Adrian Sigrist, you established the technology transfer office Unitectra in 1999, together with Herbert Reutimann. Looking back, what has changed since then?
Adrian Sigrist: Back then technology transfer was much less relevant a topic for researchers and in the Executive Board of the University. There was no established way of doing things, so we had to improvise. When I wanted to register the first patent for UZH, I sent a fax to Clive Kuenzle, who was Vice President Research at the time. An hour later, President Hans-Heinrich Schmid called me on the phone to tell me that Clive Kuenzle was off on vacation, but we could go ahead with registering the patent anyway. When UZH’s first spin-off Prionics was founded, the Cantonal Minister of Education Ernst Buschor even reviewed the business plan himself.
What about today?
There are established technology transfer processes. This is important for many researchers who come to university. We get queries from professors who are in appointment negotiations and want to know how UZH handles technology transfer and whether we can support them.
Unitectra’s list of achievements is impressive (see box). In your opinion, what are the three most important factors for the success of a technology transfer office?
The researchers play the most important part. Technology transfer needs researchers who are keen to have their technologies put into practice. Without their work, there’s nothing to transfer. A technology transfer organization must also be focused on finding solutions, and facilitate transfer rather than stand in its way. That is not to say there aren’t limits. Sometimes you have to be prepared to say “no”. Finally, support from the Executive Board of the University is crucial. We’re very grateful that we’ve had their support in all these years.
You said that a technology transfer office sometimes has to be able to say “no”. What do you mean by that?
As a university technology transfer office, Unitectra has to serve the interests of the university as a whole and do what’s best for transferring the technology in question. This may sound simple, but it’s not always so straightforward in practice. The needs and interests of the involved parties are diverse and sometimes conflicting. The researchers expect Unitectra to do what’s best for them, while company founders want what’s best for their spin-offs, and industry partners in turn want to secure the most advantageous conditions for licensing and research agreements. Unitectra can’t accommodate each and every request; we can’t be everybody’s darling. Our main concern is to make sure that the interests of the university and its members are taken into account.
What’s important when it comes to licensing a technology?
Universities practice technology transfer above all so that society can benefit from the products and services that develop out of commercially viable research findings that are funded by taxpayers. Licenses have to be designed in a way that facilitates the commercialization of a technology, and they shouldn’t contain any obstacles. On the other hand, when it comes to licenses, universities are actors on the free market and thus potentially competing with existing businesses. This is why UZH has to adopt an entrepreneurial frame of mind and award licenses in a way that conforms to usual conditions to avoid allegations of market distortion. What’s more, it has to be possible to revoke a license if the licensee doesn’t use the technology and lets it go to waste.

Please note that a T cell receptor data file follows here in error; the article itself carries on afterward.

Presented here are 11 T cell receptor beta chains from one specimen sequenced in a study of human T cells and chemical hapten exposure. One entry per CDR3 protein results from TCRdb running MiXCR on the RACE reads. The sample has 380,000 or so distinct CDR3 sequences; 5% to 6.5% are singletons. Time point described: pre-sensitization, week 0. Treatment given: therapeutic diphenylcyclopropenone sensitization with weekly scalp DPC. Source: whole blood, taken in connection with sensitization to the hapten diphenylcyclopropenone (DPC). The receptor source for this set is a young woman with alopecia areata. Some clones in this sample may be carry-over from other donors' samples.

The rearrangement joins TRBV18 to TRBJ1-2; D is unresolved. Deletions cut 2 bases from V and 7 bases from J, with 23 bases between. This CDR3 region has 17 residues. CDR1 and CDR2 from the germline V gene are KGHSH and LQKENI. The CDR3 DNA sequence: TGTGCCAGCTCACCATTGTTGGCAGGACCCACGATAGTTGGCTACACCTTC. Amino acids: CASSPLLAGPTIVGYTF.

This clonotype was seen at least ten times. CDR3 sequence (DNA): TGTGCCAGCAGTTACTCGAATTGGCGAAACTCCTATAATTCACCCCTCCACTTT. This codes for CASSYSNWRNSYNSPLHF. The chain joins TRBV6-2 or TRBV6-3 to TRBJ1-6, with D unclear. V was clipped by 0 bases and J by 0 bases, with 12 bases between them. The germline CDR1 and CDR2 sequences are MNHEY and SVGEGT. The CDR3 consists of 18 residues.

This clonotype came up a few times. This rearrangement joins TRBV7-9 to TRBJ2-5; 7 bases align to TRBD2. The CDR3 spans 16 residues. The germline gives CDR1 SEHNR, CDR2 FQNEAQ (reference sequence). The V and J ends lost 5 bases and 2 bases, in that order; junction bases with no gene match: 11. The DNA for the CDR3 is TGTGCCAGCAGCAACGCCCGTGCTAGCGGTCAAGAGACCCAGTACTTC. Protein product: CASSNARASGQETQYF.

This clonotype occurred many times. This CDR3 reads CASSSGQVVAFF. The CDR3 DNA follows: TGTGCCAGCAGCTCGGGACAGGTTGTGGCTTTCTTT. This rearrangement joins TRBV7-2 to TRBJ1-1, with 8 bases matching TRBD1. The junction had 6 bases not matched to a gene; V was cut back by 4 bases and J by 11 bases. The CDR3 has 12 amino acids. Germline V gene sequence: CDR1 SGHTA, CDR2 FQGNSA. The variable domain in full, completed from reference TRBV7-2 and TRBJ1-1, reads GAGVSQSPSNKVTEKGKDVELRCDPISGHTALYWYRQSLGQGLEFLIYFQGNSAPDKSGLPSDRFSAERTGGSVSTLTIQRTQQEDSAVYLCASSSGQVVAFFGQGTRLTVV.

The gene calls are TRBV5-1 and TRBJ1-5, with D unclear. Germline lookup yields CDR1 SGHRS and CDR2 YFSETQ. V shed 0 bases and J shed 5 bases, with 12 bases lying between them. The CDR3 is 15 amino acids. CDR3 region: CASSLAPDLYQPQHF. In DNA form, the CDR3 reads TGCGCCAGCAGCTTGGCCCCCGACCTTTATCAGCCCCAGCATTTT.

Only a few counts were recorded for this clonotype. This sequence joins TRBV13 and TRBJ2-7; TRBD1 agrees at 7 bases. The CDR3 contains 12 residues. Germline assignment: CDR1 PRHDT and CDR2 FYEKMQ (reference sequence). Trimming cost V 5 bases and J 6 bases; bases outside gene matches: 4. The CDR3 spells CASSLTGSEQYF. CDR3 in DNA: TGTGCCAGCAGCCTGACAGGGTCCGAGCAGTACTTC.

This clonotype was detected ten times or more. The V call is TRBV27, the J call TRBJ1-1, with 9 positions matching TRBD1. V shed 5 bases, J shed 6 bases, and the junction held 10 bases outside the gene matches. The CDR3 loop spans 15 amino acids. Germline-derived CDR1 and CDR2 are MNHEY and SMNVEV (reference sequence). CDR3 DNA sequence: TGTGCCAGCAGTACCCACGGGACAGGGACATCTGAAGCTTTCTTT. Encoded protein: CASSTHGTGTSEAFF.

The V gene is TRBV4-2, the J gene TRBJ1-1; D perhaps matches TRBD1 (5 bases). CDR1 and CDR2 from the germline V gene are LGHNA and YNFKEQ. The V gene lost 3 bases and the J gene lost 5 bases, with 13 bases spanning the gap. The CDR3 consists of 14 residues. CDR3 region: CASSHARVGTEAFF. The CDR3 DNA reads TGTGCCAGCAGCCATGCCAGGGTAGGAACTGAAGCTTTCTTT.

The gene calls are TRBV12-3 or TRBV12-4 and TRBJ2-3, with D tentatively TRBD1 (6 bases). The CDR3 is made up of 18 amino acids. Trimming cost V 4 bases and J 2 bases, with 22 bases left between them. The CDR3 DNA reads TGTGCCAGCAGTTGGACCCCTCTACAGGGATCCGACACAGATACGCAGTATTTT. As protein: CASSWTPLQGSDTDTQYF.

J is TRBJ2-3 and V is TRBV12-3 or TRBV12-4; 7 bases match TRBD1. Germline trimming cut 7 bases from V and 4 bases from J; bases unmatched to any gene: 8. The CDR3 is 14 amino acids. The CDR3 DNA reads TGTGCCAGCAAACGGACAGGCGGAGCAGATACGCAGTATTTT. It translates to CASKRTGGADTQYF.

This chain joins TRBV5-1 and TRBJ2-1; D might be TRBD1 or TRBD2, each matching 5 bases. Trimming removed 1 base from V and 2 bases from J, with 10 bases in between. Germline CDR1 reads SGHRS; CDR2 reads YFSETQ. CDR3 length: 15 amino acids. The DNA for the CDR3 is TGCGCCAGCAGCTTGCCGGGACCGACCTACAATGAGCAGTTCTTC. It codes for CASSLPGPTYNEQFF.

What role do spin-off companies play for Unitectra’s business?
Spin-offs are very important for us. Commercializing university research findings is tricky, because it’s usually a very long path until you arrive at a marketable product. It’s not always possible to convince an industry partner to invest large sums into developing a product. There are often too many risks and imponderables. This is why in many cases awarding the license to a newly founded company is the only way forward. These spin-off companies attempt to raise the necessary funds from specialized lenders that are prepared to bear the high risks.
You’ve negotiated 18,000 research agreements so far. What do you consider particularly important here?
Research cooperations greatly benefit UZH, and this goes beyond the financial aspects. The expertise flows both ways and interesting research topics with direct links to current issues can be tackled. Of course, the interests of industry are different to those in academia. That’s why it’s our job to make sure that the interests and liberties of the university and its members are protected.
You’ve been involved right from the start. Unitectra’s co-founder Herbert Reutimann retired last year. How do you see the future of Unitectra?
Unitectra doesn’t need to be reorganized, which is why I don’t want to change things up too much. Nevertheless, a change in management is an opportunity to challenge old habits and find ways of improving certain things. That’s what I’m doing, together with the new management, which includes Associate Director Wolfgang Henggeler, who heads up the physical sciences team, Head of Contract Management Franziska Weise, and Daniel Gisi, who leads the life sciences team. They’ve all worked for Unitectra for more than 15 years. Together, we have more than 70 years’ experience in technology transfer, and this is a great asset.
20 Years of Unitectra
In the past 20 years, Unitectra:
• negotiated 18,000 research agreements
• evaluated 2,000 invention disclosures
• registered 1,200 patents
• concluded 1,000 licensing and option agreements
- accompanied the foundation of over 200 spin-off companies
- No. of employees at present: FTE 12.8
- No. of employees in 1999: FTE 4.6
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